Documents of 20th-century Latin American and Latino Art

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  • ICAA Record ID
    839092
    TITLE
    ¿Qué quiere decir un Arte Americano? / Marta Traba
    IN
    Mito (Bogotá). -- Vol. 1, no.6 (Feb.-Mar. 1956)
    DESCRIPTION
    p. 474-478
    LANGUAGES
    Spanish
    TYPE AND GENRE
    Journal article – Essays
    BIBLIOGRAPHIC CITATION
    Traba, Marta. "¿Qué quiere decir un Arte Americano?" Mito (Bogotá) 1, no.6 (February-March 1956): 474-478.
    TOPIC DESCRIPTORS
Editorial Categories [?]
Synopsis

In this text, Marta Traba argues that there is not really a unified [Latin] American aesthetic in the visual arts and calls for an honest investigation of the question of such an aesthetic approach, even at the risk of affirming that no common spirit unites “our art.” She debunks the idea of folk or indigenous art as the basis for a common aesthetic, demonstrating that these qualities have taken diverse forms in art at different points in history, in different countries, and in the hands of different artists. Furthermore, Traba demonstrates that the interest in the folk has been motivated by politics, not by aesthetic interests. She does acknowledge that economic and political hardships are a commonality shared among Latin American countries and that this has made it impossible for artists to consider aesthetic questions completely isolated from socio-political concerns. Nevertheless, heterogeneity is the defining characteristic of the great art of America and false efforts to present it as unified are motivated only by plain nationalism.

Annotations

Marta Traba (1930-83) was an Argentine-born critic and art historian active in Bogotá and San Juan, Puerto Rico. During the 1950s she advocated international modernism in Latin America, but by the 1960s, she became a critic of the homogeneity of their brand of visual art when the cultural influence of the United States rose in the region. In this text, Traba brings to the fore her weariness of the dominance of nationalist forms of art in Latin America, such as Mexican muralism. She urges her peers to make distinctions between aesthetic concerns and the politics of nationalism. Traba contextualizes her text within a larger debate among her peers in Latin America, acknowledging that her voice joins many other critics who have recently voiced their dissatisfaction with the descriptor [Latin] “American art.” She also cites art historians and critics from various countries, including the Argentinean critic Julio E. Payró (1899-1971). Like other critics questioning the existence of an “American aesthetic,” she argues that artists in Latin America have been forced to embrace this idea because of their inferiority complex and also makes the point that European artists’ nationality does not weigh so heavily on them. Traba, like other critics against nationalism, reminds us to pay attention that painting and sculpture were imported arts in much of Latin America and that South American art was essentially French until the beginning of the twentieth century.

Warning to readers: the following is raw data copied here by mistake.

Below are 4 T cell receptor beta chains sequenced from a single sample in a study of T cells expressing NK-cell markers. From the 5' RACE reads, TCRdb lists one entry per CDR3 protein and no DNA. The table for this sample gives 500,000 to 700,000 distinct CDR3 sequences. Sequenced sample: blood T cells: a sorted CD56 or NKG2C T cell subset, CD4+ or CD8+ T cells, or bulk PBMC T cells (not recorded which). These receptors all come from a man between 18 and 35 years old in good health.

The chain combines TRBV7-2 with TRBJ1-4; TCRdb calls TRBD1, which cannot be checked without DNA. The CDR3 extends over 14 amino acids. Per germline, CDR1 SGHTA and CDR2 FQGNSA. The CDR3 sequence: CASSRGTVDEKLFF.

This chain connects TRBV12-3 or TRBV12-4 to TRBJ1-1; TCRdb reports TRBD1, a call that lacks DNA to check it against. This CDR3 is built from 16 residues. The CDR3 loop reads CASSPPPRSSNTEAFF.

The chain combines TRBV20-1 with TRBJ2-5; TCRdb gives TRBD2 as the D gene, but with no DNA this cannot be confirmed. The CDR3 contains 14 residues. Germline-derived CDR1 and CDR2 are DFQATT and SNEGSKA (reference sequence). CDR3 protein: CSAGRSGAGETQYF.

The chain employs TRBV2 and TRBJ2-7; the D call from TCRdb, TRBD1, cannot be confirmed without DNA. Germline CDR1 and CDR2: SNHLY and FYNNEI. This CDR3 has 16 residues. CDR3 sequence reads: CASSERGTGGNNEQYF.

Researcher
María C. Gaztambide; Harper Montgomery, collaborator
Team
International Center for the Arts of the Americas, MFAH, Houston, USA
Credit
Courtesy of Fernando Zalamea Traba, Bogotá, Colombia